How to Design a 6m2 Bathroom?
How to design a 6 m² bathroom?
As living spaces become scarcer and more expensive, design must develop innovative strategies that maintain a balance between functionality and aesthetic expression and enhance the creation of smaller spaces. With this goal in mind, Geberit launched a competition in six European countries – Germany, France, Great Britain, Switzerland, the Czech Republic and Denmark – to reinvent the bathroom in an area of 6 m2, a common size in urban environments , which still allows for different layouts.
While offering a realistic approach, these suggestions serve as a guide for designing bathrooms that optimize space while appropriately (and creatively) combining different products, materials and colors.
Filled with atmospheric light, the German proposal by the Ippolito Fleitz Group integrates the basic elements of a bathroom – including the toilet and sink – playing with curves, natural materials and vegetation to create a space full of life. Aimed at curious people who like to immerse themselves in spaces, this design integrates tactile textures such as clay walls or mosaic tiles as well as the contrast of rough and reflective surfaces.
With a biophilic design, this “green machine” integrates sophisticated technology behind the wall to take care of water consumption and create sustainable solutions for future users’ daily activities.
One for all, all for one
Adaptable to a wide range of users, the project by Eva Ivos from France creates a multifunctional design that responds to the evolution of users over time, regardless of age, mobility and needs. In line with current trends, where it is not uncommon to have four generations under one roof, the proposal stands out for its flexibility and durability.
Flexibility comes from considering the needs and cultural habits of different generations, while durability comes from developing a timeless and natural design that minimizes the environmental impact of the bathroom. Without neglecting the aesthetics, the material strategy follows a cream color palette when wood is combined with different layouts of porcelain stoneware wall tiles to differentiate areas.
Once in a lifetime
By choosing simple, resilient and long-lasting materials, Nimtim Architects’ project took into account both short-term and long-term sustainability qualities, designing a project where practical demands do not compromise the visual or atmospheric qualities.
Transforming plastic waste into recycled planks to create the space envelope creates a strong and resilient material that allows for a flexible storage system. The naturally split British stone found in bathroom flooring remains strong, hard wearing and durable, yet is non-slip and water resistant. This choice of materials aims to meet the needs of different age groups within multi-generational housing, which is a growing trend in the UK – particularly where property costs do not allow young adults to have their own home.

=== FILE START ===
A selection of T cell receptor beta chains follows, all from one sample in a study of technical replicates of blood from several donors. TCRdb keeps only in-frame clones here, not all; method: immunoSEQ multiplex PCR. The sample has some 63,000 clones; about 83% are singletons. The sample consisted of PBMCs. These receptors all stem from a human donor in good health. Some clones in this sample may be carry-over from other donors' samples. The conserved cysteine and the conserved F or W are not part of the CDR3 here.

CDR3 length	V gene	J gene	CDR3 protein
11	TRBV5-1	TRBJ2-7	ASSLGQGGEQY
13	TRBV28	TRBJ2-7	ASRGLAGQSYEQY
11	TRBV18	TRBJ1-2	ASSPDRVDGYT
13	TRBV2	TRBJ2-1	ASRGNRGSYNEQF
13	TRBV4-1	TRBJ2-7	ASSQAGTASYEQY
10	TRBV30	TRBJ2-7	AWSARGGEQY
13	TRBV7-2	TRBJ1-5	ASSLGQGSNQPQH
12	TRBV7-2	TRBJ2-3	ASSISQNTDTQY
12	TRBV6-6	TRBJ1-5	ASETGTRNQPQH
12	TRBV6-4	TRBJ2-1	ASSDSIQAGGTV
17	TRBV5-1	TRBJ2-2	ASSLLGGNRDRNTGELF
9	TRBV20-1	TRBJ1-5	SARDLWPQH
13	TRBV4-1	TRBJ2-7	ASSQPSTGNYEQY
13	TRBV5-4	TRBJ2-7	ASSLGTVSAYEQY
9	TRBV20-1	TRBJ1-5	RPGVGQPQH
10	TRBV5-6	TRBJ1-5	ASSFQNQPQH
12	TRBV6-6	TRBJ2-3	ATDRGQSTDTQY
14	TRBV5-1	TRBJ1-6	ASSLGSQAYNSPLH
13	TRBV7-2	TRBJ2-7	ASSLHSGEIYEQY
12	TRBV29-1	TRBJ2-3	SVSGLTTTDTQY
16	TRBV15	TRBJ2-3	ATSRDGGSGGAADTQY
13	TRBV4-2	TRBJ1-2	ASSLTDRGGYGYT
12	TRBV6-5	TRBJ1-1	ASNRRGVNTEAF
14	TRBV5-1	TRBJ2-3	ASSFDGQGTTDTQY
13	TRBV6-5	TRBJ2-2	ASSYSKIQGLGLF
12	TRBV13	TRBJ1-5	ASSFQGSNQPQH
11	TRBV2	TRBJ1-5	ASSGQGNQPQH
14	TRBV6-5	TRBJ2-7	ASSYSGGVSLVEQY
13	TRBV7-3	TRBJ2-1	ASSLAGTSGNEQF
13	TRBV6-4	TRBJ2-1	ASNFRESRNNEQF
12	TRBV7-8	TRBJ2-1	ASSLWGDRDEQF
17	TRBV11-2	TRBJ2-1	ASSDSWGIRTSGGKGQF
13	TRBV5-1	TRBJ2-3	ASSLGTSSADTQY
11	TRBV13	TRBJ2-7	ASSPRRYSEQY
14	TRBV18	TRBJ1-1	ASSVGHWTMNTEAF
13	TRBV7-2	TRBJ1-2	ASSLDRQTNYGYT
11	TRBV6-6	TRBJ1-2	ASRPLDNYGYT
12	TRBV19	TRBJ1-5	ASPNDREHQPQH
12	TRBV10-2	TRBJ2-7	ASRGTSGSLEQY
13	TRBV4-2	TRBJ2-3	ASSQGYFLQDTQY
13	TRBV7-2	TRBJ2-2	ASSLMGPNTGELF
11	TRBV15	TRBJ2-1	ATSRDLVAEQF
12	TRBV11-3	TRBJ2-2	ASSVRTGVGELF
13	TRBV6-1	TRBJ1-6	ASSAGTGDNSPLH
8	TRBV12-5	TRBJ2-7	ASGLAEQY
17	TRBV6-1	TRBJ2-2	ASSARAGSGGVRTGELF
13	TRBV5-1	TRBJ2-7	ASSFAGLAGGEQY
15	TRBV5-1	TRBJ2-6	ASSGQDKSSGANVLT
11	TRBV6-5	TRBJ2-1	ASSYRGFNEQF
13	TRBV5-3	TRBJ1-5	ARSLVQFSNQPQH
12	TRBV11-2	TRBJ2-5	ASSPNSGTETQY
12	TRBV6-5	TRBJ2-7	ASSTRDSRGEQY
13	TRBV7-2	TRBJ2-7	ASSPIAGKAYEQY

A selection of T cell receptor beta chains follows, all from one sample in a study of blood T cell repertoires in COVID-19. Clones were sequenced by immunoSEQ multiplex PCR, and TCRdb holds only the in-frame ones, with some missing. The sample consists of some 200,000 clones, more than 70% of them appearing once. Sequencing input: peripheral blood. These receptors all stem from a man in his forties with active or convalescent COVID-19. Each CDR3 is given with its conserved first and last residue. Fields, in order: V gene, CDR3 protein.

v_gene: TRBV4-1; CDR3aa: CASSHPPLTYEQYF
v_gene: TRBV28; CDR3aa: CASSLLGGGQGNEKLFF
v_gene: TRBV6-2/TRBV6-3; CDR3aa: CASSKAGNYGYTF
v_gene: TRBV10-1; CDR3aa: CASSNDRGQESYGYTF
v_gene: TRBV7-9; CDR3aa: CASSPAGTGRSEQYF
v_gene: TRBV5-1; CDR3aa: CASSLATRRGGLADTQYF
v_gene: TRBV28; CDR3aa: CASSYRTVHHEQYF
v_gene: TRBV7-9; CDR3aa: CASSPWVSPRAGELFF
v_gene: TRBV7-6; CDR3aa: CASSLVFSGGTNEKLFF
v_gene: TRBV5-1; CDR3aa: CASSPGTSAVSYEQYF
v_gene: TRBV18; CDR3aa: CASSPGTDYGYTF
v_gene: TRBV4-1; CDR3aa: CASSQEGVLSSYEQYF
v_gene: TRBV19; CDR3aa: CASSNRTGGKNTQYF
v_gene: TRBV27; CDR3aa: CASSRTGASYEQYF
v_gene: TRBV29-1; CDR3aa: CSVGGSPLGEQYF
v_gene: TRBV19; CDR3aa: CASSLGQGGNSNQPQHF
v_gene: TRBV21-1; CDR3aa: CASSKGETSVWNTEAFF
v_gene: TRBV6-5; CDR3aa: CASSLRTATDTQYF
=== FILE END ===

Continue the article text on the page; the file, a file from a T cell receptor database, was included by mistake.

With an adaptable floor plan, the Loo of Life creates a space that suits users at different stages of life; safe and resilient, but also stimulating for toddlers, calming for teens and adults, and accessible later in life.
Size doesn’t matter, style does
With the sink as a starting point, Andrin Schweizer’s design is characterized by being minimalist and functional, but also exuding warmth and elegance from its walnut finish elements that provide storage space and divide the space into different areas. The Swiss proposal shows that bathroom design is possible in just 6 m2 and harmoniously combines materials – opulent and expressive natural stone with soothing walnut tones – with an intimate floor plan that particularly appeals to design-savvy people.
To the moon
Slim Studio divides the space into functional zones, concentrating the design into three main parts; the central backlit circular mirror symbolizing the moon, a bathtub built into the floor with a view outside and a toilet with hidden parts. This combination of elements, natural and artificial light and materials – in shades of gray and different marble designs – reinforces the interplay between industrial character and closeness to nature.
For the architect Iveta Lajdová, “the bathroom is where we start and end the day”. Therefore, their proposal aims at a hygge atmosphere, where the clean lines of the layout complement the soft and rounded shapes of the chosen furniture.
With a focus on developing a clear and strong layout while giving the user a sense of calm, Bjerg Arkitektur achieved the winning design for the 6m2 bathroom. Borrowing from the Danish word ro, which means serenity, the project’s vision addresses what is outside of space and introduces a green space that evokes a strong sense of warmth. The combination of natural materials such as light wood and structured stone with a frameless window opens up the bathroom to nature and allows inside and outside to merge.
Beyond the bathroom, Danish design uses space in innovative ways, incorporating sustainable elements that can be used for years. For Martin Baumüller, Head of Marketing and Brands at Geberit, the product selection in calm, earthy colors with wood accents offers comfort and sustainability with maximum use of space.
For more information on products that help maximize space in bathroom design visit our product catalogue.